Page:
There is, however, a vast amount to learn from Thomas Aquinas. He was smarter than me, that’s for sure. I’d wager he was smarter than you too. And he knew his Bible. And he knew the teachings of the greatest Christian thinkers who came in the 1200 years before him.
Thomas may have come to a number of views about the Eucharist that my Protestant colleagues are never going to buy. Still, I would argue that he is worth listening to on many, many points — including on the Lord’s Supper in the time of the Coronavirus.
(If my former students read this, now they’ll know why I made them read St Thomas’ Summa Theologica, Third Part, Questions 75, 76, 79, and 80.)
You see, Thomas lived in those middle ages when Christians as a general practice were given only the consecrated bread. He too had to deal with the question of whether people were given an incomplete sacrament.
For Thomas, and for Catholicism, it was a question of the real presence of Christ. Once consecrated, the bread and wine were understood to truly be the body and blood of Christ — no matter how much they still looked and tasted like bread and wine.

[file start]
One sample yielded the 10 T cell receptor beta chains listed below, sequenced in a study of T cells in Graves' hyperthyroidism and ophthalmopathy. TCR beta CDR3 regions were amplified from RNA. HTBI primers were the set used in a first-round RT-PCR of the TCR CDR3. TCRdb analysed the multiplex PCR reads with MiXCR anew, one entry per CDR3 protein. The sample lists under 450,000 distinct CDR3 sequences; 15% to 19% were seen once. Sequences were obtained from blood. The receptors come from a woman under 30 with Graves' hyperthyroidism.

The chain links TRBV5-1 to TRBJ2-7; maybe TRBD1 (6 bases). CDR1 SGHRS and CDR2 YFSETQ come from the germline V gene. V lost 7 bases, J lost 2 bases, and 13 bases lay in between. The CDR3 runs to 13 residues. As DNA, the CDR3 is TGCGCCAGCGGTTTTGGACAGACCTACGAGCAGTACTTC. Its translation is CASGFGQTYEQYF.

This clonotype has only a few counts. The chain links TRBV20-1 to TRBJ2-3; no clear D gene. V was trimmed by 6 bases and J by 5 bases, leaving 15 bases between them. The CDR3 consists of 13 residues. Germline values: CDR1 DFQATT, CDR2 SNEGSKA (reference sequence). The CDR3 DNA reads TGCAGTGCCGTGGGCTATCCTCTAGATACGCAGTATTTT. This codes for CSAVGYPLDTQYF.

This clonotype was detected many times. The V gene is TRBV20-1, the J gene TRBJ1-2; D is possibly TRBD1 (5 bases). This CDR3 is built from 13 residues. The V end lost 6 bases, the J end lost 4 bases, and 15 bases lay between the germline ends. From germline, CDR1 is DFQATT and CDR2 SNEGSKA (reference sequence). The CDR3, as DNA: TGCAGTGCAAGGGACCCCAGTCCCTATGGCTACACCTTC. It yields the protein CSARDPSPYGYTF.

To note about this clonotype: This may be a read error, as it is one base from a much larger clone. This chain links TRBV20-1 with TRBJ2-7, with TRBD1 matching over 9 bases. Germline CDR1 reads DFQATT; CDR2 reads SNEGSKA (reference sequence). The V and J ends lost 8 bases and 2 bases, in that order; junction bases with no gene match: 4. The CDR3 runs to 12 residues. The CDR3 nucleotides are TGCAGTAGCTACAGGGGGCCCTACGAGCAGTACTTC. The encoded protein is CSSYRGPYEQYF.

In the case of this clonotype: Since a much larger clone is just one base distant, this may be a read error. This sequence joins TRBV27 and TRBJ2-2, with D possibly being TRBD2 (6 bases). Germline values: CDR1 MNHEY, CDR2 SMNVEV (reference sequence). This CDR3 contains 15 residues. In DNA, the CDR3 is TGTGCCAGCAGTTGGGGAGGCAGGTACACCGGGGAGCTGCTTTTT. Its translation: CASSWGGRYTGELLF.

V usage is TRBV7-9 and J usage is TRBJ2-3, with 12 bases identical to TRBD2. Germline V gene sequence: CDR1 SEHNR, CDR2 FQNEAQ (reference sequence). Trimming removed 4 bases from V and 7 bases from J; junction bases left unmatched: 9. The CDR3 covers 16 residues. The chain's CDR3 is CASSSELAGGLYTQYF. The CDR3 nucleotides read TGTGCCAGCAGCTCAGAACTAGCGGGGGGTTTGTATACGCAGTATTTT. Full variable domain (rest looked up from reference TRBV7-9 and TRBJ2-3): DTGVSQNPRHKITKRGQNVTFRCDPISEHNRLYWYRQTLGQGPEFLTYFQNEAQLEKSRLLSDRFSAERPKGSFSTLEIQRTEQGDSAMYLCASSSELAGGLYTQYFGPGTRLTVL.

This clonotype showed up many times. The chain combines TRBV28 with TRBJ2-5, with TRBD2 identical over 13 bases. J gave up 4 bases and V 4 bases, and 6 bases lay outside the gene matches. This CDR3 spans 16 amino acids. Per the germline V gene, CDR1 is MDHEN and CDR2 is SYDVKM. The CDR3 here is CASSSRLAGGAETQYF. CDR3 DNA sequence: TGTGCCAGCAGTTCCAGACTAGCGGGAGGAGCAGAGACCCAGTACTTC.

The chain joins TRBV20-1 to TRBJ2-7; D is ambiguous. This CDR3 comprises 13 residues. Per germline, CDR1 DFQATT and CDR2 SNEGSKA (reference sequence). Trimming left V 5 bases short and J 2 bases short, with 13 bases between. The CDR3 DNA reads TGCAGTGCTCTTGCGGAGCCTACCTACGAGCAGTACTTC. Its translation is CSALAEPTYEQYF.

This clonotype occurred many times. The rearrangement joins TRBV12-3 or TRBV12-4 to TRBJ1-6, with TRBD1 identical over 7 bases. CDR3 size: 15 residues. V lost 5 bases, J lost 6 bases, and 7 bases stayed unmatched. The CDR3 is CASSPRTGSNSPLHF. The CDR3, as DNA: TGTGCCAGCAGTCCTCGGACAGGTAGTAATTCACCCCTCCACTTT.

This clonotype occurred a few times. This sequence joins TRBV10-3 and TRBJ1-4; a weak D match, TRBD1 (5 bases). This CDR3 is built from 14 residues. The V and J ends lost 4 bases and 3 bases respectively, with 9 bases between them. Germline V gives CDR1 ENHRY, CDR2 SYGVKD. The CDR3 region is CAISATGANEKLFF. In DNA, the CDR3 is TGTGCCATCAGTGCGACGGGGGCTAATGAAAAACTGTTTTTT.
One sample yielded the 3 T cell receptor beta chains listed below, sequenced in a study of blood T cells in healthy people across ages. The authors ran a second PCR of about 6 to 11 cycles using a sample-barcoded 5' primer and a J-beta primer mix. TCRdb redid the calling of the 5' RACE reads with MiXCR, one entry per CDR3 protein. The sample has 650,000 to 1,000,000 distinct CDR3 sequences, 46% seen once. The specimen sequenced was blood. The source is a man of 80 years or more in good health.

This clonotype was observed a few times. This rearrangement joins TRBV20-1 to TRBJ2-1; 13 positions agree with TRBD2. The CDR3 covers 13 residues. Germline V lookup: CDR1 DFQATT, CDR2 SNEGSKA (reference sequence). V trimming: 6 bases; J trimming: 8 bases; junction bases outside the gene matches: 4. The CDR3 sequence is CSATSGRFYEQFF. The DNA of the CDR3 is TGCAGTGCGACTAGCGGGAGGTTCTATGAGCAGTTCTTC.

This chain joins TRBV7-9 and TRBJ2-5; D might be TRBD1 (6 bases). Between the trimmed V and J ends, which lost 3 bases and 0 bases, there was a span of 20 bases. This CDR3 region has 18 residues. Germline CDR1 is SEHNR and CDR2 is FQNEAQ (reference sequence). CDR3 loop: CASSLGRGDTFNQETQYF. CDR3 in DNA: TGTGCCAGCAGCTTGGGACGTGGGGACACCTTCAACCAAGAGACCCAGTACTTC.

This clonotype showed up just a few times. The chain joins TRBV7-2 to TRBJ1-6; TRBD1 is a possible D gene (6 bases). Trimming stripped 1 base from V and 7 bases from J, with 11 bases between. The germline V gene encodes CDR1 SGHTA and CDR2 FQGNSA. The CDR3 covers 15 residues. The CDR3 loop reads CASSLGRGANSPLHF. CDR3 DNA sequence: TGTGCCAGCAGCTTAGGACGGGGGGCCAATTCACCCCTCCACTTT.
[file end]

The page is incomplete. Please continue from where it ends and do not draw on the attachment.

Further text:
So Thomas asked, essentially, “What are you getting if you just get one of the elements?”
Thomas’ answer used a fancy theological word: “concomitance.” It’s a word that refers to one thing co-occuring with something else, two things existing along with each other.
The point: If you’ve got Jesus in the sacrament, you’ve got both his body and his blood — together.
If the wafer or loaf which started the service as mere bread now brings us the true presence of Christ, then it brings the whole Jesus. That’s both his body and his blood together. That’s “concomitance.”